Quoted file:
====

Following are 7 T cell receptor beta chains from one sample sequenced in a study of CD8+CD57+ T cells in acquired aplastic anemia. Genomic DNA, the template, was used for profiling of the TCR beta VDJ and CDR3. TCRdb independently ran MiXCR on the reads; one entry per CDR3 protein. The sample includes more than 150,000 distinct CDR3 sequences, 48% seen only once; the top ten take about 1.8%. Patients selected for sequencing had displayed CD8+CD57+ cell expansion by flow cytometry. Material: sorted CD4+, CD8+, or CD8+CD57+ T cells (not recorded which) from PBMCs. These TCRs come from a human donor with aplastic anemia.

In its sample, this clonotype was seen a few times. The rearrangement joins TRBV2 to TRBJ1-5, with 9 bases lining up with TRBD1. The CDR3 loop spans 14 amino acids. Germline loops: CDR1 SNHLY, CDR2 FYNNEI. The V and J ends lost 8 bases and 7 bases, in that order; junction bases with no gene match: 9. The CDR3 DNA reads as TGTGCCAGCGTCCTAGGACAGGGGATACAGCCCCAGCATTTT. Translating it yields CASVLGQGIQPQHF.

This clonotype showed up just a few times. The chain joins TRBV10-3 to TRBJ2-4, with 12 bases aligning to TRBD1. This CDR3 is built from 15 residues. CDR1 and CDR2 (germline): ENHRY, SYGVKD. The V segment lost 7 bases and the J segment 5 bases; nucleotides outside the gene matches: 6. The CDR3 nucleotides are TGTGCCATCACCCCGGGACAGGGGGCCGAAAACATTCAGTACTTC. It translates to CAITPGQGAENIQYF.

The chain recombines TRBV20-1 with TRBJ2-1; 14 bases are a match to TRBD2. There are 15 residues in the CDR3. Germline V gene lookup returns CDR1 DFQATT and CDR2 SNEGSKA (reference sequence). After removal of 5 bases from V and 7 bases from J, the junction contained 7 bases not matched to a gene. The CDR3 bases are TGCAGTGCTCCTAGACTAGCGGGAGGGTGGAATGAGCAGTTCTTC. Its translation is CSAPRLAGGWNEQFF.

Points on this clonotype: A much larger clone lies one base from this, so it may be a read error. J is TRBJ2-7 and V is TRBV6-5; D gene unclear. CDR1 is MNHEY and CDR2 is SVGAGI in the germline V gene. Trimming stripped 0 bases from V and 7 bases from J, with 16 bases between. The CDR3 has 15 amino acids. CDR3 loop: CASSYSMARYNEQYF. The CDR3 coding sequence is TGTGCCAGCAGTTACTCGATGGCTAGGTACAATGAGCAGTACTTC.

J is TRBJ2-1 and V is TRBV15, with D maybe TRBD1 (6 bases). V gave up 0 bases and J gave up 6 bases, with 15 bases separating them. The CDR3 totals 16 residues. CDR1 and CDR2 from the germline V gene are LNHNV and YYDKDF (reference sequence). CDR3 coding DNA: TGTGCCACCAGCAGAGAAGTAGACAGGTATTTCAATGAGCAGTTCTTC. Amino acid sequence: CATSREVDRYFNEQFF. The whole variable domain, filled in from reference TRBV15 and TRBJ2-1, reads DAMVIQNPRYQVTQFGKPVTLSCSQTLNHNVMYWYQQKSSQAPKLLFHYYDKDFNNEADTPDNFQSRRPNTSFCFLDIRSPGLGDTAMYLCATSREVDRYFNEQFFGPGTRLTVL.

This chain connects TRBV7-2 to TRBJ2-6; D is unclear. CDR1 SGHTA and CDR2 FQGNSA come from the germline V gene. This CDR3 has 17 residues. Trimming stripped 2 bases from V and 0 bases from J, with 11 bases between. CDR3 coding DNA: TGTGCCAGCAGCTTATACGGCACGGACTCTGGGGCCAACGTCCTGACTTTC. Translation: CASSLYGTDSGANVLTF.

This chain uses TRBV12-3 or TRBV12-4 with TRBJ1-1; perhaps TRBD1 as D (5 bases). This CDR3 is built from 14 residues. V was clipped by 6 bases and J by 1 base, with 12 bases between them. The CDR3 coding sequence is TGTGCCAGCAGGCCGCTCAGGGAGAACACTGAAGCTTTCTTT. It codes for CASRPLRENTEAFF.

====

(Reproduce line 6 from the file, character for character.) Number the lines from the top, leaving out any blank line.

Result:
J is TRBJ2-1 and V is TRBV15, with D maybe TRBD1 (6 bases). V gave up 0 bases and J gave up 6 bases, with 15 bases separating them. The CDR3 totals 16 residues. CDR1 and CDR2 from the germline V gene are LNHNV and YYDKDF (reference sequence). CDR3 coding DNA: TGTGCCACCAGCAGAGAAGTAGACAGGTATTTCAATGAGCAGTTCTTC. Amino acid sequence: CATSREVDRYFNEQFF. The whole variable domain, filled in from reference TRBV15 and TRBJ2-1, reads DAMVIQNPRYQVTQFGKPVTLSCSQTLNHNVMYWYQQKSSQAPKLLFHYYDKDFNNEADTPDNFQSRRPNTSFCFLDIRSPGLGDTAMYLCATSREVDRYFNEQFFGPGTRLTVL.